Aim­mune's peanut al­ler­gy treat­ment could 'change prac­tice' — with safe­ty chal­lenges and a price any­thing but peanuts

Aim­mune Ther­a­peu­tics $AIMT has de­tailed the re­sults of its Phase III study of its peanut al­ler­gy ther­a­py known as AR101 in the New Eng­land Jour­nal of Med­i­cine in an ar­ti­cle — and in­de­pen­dent as­sess­ment — that will like­ly stoke its sup­port­ers as much as the skep­tics in the field. 

And once it is mar­ket­ed, if it gets that far, you can ex­pect a se­vere blow­back on the price, con­sid­er­ing this is a nat­ur­al byprod­uct that al­so has been used at the same dose that costs vir­tu­al­ly noth­ing to make — but wouldn’t have the same stamp of ap­proval that a prod­uct OK’d by the FDA would have.

On the bright side, the ar­ti­cle in the NE­JM un­der­scored that a dust­ing of care­ful­ly con­trolled 12% de­fat­ted peanut flour used in the treat­ment did help a broad swathe of 4- to 17-year-old al­ler­gic pa­tients in the study — two thirds to be ex­act — even­tu­al­ly tol­er­ate a dose of up to 4 peanuts with­out the se­vere and pos­si­bly life threat­en­ing re­ac­tion that they could nor­mal­ly ex­pect. That was true of on­ly 4% of place­bo group in the study.

A. Wes­ley Burks

A. Wes­ley Burks, the se­nior au­thor, said that the ther­a­py “could change prac­tice for peanut al­ler­gy.” And they’re just weeks away from fil­ing for an ap­proval at the FDA, with the EMA to fol­low next year.

Looked at in terms of ef­fi­ca­cy alone, their da­ta will get you through to an ap­proval and some high fives all around. But it’s not as sim­ple as that, with some big con­cerns about the na­ture of this prod­uct and the price tag that could make it a block­buster. Crit­ics didn’t over­look the fact that 11.6% of the pa­tients on AR101 dropped out of the study due to side ef­fects, com­pared to 2.4% in the place­bo arm.

Michael Perkin

“This is not some­thing to start at home,” notes Michael Perkin, one of the lead­ing spe­cial­ists in chil­dren’s al­ler­gies, in an in­de­pen­dent re­view of the NE­JM ar­ti­cle. “Ep­i­neph­rine was used by 14.0% of the par­tic­i­pants in the ac­tive-drug group as a re­sult of re­ac­tions to treat­ment. The longer-term side ef­fects of sus­tained con­sump­tion of an al­ler­gen to which the body has pro­duced IgE an­ti­bod­ies re­main un­known. Cur­rent think­ing has fo­cused on eosinophilic dis­ease, such as eosinophilic esophagi­tis, but sur­veil­lance and fol­low-up will be cru­cial.”

“The po­ten­tial mar­ket for these prod­ucts is be­lieved to be bil­lions of dol­lars,” adds Perkin. “It is per­haps salu­tary to con­sid­er that in the study con­duct­ed by the Cam­bridge group (which used a less pre­cise but equiv­a­lent 12% de­fat­ted peanut flour), chil­dren un­der­went de­sen­si­ti­za­tion with a bag of peanut flour cost­ing peanuts.”

The de­tails, and even the crit­i­cism, won’t help Paris-based DBV Tech­nolo­gies make its case for their ri­val al­ler­gy treat­ment, which failed a Phase III tri­al but is still bound to reg­u­la­tors.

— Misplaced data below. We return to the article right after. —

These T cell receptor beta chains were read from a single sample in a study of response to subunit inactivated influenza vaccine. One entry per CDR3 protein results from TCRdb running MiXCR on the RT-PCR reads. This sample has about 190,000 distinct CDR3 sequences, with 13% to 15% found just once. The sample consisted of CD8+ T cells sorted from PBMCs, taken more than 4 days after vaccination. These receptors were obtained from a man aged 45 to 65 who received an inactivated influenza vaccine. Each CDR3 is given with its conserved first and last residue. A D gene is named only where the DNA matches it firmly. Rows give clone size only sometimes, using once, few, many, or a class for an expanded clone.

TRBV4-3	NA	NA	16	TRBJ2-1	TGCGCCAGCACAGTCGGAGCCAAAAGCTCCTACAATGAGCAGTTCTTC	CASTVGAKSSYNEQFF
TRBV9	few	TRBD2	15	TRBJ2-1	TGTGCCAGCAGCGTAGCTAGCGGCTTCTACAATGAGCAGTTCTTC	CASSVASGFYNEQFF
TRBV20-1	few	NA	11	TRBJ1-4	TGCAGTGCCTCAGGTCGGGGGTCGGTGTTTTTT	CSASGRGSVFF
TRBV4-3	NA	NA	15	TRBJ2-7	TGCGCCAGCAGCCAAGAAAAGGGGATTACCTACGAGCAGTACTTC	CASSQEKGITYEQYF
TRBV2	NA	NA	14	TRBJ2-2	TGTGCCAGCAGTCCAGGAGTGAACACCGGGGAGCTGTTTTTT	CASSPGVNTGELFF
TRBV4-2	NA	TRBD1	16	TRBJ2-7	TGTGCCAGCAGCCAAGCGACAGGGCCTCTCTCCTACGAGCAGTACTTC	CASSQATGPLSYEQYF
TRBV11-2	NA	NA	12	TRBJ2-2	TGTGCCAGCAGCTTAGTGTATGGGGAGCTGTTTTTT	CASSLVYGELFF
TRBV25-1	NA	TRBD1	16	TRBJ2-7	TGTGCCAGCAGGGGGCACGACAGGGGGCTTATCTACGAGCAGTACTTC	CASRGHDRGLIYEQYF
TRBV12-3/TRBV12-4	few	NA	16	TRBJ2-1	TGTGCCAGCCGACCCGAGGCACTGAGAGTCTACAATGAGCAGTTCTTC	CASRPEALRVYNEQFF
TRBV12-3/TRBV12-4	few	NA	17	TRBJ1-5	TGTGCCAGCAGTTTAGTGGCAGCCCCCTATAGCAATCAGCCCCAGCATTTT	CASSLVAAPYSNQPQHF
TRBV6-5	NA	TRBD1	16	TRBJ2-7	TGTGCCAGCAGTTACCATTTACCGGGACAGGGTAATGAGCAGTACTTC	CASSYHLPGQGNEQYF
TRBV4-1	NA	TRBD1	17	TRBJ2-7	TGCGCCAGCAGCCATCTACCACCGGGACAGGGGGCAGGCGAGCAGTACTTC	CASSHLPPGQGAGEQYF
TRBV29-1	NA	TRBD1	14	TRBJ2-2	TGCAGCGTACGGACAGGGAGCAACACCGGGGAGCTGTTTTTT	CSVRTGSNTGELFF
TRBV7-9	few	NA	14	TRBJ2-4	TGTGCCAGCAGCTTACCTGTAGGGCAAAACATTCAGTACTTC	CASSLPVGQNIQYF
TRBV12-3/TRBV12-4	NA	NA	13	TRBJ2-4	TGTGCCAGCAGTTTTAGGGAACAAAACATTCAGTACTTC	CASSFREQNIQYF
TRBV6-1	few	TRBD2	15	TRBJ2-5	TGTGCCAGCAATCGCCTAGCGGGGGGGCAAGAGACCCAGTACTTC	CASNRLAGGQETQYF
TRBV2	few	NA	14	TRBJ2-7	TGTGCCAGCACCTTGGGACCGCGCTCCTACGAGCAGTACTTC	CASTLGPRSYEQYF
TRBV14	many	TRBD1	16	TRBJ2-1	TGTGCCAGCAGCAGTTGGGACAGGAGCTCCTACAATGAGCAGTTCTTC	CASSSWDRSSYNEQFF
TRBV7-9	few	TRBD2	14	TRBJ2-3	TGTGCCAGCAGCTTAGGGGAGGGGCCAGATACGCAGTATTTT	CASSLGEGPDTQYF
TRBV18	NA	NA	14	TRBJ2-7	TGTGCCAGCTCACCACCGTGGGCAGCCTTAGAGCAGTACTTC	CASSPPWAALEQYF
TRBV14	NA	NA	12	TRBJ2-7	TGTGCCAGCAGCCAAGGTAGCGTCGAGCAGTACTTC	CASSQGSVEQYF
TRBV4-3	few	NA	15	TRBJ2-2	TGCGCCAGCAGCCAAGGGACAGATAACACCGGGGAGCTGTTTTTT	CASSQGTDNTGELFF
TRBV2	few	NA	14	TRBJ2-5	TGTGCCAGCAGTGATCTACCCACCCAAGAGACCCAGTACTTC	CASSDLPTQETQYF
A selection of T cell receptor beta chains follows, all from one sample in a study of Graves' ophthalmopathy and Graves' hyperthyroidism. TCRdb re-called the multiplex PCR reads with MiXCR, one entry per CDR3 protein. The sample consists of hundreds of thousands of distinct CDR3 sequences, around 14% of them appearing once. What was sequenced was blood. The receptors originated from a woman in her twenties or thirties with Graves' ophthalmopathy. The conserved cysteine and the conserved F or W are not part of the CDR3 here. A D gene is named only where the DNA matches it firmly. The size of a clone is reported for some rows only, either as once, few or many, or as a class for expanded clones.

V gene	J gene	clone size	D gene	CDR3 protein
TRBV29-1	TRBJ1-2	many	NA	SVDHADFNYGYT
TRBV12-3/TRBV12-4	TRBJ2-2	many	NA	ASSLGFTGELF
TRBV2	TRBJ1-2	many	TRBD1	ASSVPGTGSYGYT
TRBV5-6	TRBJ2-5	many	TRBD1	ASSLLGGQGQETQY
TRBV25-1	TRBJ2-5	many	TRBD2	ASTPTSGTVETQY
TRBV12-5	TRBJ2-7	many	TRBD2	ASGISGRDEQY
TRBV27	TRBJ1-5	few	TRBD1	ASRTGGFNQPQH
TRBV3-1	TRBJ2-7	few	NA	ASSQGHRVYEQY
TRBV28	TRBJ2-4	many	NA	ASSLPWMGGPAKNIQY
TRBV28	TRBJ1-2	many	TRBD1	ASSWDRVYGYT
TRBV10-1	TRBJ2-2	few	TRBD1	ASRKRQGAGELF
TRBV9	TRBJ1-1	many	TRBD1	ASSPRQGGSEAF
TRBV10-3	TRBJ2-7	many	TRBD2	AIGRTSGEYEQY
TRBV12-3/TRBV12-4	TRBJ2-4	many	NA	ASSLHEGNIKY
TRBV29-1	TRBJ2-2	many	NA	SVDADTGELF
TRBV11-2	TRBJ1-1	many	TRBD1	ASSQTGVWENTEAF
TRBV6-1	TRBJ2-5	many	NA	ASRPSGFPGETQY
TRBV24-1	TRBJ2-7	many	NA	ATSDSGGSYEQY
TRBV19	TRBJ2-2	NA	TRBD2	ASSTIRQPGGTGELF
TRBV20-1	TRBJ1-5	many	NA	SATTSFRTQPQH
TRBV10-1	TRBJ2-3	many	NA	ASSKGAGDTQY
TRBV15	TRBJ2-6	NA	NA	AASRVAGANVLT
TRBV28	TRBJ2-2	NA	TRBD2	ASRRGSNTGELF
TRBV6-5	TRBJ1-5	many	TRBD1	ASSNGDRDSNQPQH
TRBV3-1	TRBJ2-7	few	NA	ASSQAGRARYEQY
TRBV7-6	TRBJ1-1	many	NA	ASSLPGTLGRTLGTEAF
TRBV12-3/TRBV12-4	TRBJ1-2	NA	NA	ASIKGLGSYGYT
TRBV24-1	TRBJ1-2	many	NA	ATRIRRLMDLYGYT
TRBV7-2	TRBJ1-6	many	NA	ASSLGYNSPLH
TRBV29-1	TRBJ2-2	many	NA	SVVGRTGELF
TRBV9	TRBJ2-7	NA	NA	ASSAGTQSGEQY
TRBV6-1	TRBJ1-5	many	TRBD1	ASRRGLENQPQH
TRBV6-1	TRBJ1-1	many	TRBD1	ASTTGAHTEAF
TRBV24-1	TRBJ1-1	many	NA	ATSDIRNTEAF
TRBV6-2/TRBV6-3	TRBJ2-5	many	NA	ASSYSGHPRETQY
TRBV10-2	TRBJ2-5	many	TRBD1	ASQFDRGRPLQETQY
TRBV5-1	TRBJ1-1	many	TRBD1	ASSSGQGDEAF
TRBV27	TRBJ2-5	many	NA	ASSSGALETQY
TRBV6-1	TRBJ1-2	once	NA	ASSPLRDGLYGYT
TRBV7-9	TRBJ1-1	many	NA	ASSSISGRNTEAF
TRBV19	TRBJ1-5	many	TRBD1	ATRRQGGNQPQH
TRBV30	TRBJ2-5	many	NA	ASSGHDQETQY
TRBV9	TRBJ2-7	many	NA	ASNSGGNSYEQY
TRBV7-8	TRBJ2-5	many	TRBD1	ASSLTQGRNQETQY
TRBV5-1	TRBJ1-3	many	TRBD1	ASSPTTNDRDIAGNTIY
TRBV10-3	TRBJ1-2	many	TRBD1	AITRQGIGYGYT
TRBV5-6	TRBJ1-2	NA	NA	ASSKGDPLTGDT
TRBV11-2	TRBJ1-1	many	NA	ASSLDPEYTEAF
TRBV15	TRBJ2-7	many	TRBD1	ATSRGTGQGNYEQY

Just days ago Nestlé Health Sci­ence upped its bet on Aim­mune Ther­a­peu­tics by $98 mil­lion, with its now $276 mil­lion stake in the com­pa­ny giv­ing it 19% of the biotech’s eq­ui­ty.

NYU surgeon transplants an engineered pig kidney into the outside of a brain-dead patient (Joe Carrotta/NYU Langone Health)

No, sci­en­tists are not any clos­er to pig-to-hu­man trans­plants than they were last week

Steve Holtzman was awoken by a 1 a.m. call from a doctor at Duke University asking if he could put some pigs on a plane and fly them from Ohio to North Carolina that day. A motorcyclist had gotten into a horrific crash, the doctor explained. He believed the pigs’ livers, sutured onto the patient’s skin like an external filter, might be able to tide the young man over until a donor liver became available.

Biotech Half­time Re­port: Af­ter a bumpy year, is biotech ready to re­bound?

The biotech sector has come down firmly from the highs of February as negative sentiment takes hold. The sector had a major boost of optimism from the success of the COVID-19 vaccines, making investors keenly aware of the potential of biopharma R&D engines. But from early this year, clinical trial, regulatory and access setbacks have reminded investors of the sector’s inherent risks.

RBC Capital Markets recently surveyed investors to take the temperature of the market, a mix of specialists/generalists and long-only/ long-short investment strategies. Heading into the second half of the year, investors mostly see the sector as undervalued (49%), a large change from the first half of the year when only 20% rated it as undervalued. Around 41% of investors now believe that biotech will underperform the S&P500 in the second half of 2021. Despite that view, 54% plan to maintain their position in the market and 41% still plan to increase their holdings.

UP­DAT­ED: Agenus calls out FDA for play­ing fa­vorites with Mer­ck, pulls cer­vi­cal can­cer BLA at agen­cy's re­quest

While criticizing the FDA for what may be some favoritism towards Merck, Agenus on Friday officially pulled its accelerated BLA for its anti-PD-1 inhibitor balstilimab as a potential second-line treatment for cervical cancer because of the recent full approval for Merck’s Keytruda in the same indication.

The company said the BLA, which was due for an FDA decision by Dec. 16, was withdrawn “when the window for accelerated approval of balstilimab closed,” thanks to the conversion of Keytruda’s accelerated approval to a full approval four months prior to its PDUFA date.